Strategies to using desktoppr

A while back I introduced desktoppr. It is a very simple tool; its singular goal is to set the desktop picture (users and admins migrating from Windows call it ‘wallpaper,’ but that is not the proper macOS nomenclature) without requiring PPPC/TCC whitelisting.

The good news is that desktoppr still works fine, nearly one-and-a-half years in! Even though Catalina brought in many changes and restrictions, desktoppr kept doing its job.

Nevertheless, as I have used desktoppr myself in several different deployments, and I have a few different approaches to deployment, depending on the requirements.

Catalina split system volume

One of the new features of Catalina is a read-only system volume, separate from the data volume. This means that the pre-installed desktop pictures are no longer in /Library/Desktop Pictures/ but can now be found in /System/Library/Desktop Pictures. This is on the read-only part of the file system.

On a new “fresh” macOS installation, the /Library/Desktop Pictures does not exist. However, when you create this folder, its contents will appear in the ‘Desktop’ preference pane, merged with the contents of the protected system folder. So, we can continue to use /Library/Desktop Pictures as a place to store and install custom desktop image files.

Note: if you do not want the custom desktop picture to appear in the Desktop preference pane, then you can install the file in a different location. /Users/Shared or /Library/MyOrganization/ are useful locations.

Packaging the custom picture

> mkdir -p BoringDesktop/payload
> cd BoringDesktop
> cp /path/to/BoringBlueDesktop.png payload
> pkgbuild --root payload --install-location "/Library/Desktop Pictures/" --identifier com.example.BoringDesktop --version 1 BoringDesktop.pkg

These command will create a payload folder, copy an image file (my example is BoringBlueDesktop.png) and build an installation pkg using the pkgbuild command.

If you want a more detailed explanation of this process, you can find it in my book: “Packaging for Apple Administrators

Lock the Desktop

In classroom, lab, and kiosk settings, MacAdmins may want to set and lock the desktop picture. In this use case, you do not need desktoppr at all.

Use the above pkg to install the image file and then use your management system to push a configuration profile that sets and locks a Desktop Picture.

Many management systems will have the desktop picture controls hidden in the ‘Restrictions’ payload among many other settings. Please consult the documentation. You can also use this custom profile that only controls the desktop setting.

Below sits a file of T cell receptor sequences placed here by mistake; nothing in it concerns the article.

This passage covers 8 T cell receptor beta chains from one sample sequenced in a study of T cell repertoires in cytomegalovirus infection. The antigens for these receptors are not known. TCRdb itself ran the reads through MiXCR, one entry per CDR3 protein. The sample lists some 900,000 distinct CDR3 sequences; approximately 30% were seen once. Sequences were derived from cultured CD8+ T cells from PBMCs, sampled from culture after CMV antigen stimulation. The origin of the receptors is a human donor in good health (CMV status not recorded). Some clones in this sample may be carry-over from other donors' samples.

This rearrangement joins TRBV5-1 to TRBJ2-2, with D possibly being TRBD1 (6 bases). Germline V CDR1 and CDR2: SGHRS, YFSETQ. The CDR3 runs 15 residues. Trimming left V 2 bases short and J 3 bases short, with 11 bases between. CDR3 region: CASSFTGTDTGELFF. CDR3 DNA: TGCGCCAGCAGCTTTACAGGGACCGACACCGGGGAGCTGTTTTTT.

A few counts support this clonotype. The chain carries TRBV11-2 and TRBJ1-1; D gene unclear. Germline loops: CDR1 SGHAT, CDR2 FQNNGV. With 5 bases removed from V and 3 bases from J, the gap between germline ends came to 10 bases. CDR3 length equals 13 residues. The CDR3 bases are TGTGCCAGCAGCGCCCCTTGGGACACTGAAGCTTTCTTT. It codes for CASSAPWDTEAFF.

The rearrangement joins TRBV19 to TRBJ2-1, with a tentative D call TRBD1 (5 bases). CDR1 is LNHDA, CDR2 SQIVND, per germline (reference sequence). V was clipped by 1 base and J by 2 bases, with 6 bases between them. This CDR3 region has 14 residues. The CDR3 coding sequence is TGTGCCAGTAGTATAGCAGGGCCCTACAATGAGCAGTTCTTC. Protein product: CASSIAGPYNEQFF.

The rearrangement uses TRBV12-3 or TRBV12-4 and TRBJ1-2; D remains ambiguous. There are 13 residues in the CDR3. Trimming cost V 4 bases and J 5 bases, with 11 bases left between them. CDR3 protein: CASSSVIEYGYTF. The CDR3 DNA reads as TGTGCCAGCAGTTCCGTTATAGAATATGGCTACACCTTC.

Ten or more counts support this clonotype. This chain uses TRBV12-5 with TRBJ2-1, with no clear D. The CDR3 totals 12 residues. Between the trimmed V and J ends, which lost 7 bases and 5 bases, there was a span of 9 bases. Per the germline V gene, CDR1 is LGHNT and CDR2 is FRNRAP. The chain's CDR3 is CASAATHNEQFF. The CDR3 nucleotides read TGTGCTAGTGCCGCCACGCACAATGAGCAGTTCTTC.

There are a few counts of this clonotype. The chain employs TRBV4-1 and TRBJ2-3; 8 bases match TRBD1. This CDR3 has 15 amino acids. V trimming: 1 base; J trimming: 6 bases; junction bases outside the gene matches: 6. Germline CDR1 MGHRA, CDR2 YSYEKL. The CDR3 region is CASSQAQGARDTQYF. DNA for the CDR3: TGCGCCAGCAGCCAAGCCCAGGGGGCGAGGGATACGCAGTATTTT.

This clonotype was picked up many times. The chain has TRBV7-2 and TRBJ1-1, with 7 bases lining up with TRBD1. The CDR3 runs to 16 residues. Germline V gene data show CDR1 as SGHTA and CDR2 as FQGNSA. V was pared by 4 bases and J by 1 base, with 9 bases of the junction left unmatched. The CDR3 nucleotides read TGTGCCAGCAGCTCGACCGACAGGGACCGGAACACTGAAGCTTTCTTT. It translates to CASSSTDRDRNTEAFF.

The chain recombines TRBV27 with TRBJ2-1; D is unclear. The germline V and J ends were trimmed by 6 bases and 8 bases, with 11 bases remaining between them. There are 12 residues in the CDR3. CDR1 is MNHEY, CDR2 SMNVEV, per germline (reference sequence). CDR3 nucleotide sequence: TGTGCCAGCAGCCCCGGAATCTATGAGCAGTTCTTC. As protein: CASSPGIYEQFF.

Preset the desktop, but the let user change it

This is the most common way MacAdmins will want to deploy is to pre-set a custom Desktop Picture but allow the user to change it later. This is what desktoppr was created for.

There are two approaches you can take to do this. Well, to be honest, there are way more, and all of them are valid, as long as they work. I should say: I will show two different approaches.

The modular approach

In this case you use your management system to install and run all the pieces:

  • install the custom desktop picture using the above pkg
  • install desktoppr using the pkg*
  • run a script that sets the desktop

* for 10.14.3 and earlier, desktoppr v0.2 requires the Swift 5 runtime support for command line tools to be installed.

The advantage of this approach is that we already did the first part earlier, and the desktoppr pkg can be downloaded from the git repo,. So, we already have two of the three parts.

For the script, there is a sample script in the repository, as well.

Note that this script has changed slightly since the last post. Originally, the script used launchctl asuser. The behavior of launchctl asuser seems to have changed somewhat in a recent update and I have switched the script to use sudo -u instead.

This approach can be used with Munki, Jamf, outset, and many other management solutions.

All in one package

The downside of the modular approach is that you have to manage three pieces (the image file, the desktoppr binary, and a script) in your management system. This can be especially problematic when you are not the actual administrator of the management system but more active in a ‘consulting role.’

In this case, I have found it easier to build a single package that does all the work. This is easier to hand over to another admin. It is also more flexible and can be used in even more situations. It is a bit more work to assemble, though.

First, you need the ‘ingredients:’

* for 10.14.3 and earlier, desktoppr v0.2 requires the Swift 5 runtime support for command line tools to be installed.

First, create a project folder with a payload folder inside. Then copy the necessary files into the right place:

> mkdir -p BoringDesktop/payload
> cd BoringDesktop

Copy the image file to payload:

> cp /path/to/BoringBlueDesktop.png payload

Create a scripts directory and copy the postinstall script to it:

> mkdir scripts
> cp path/to/desktoppr/examples/postinstall scripts

Expand the zip archive (in Finder) and copy the desktoppr binary into the scripts folder.

> cp path/to/build/usr/local/bin/desktoppr scripts

Your project folder should now look like this:

BoringDesktop Project Folder
BoringDesktop Project Folder

You can then build the pkg with:

> pkgbuild --root payload --install-location "/Library/Desktop Pictures/" --identifier com.example.BoringDesktop --version 2 BoringDesktop-2.pkg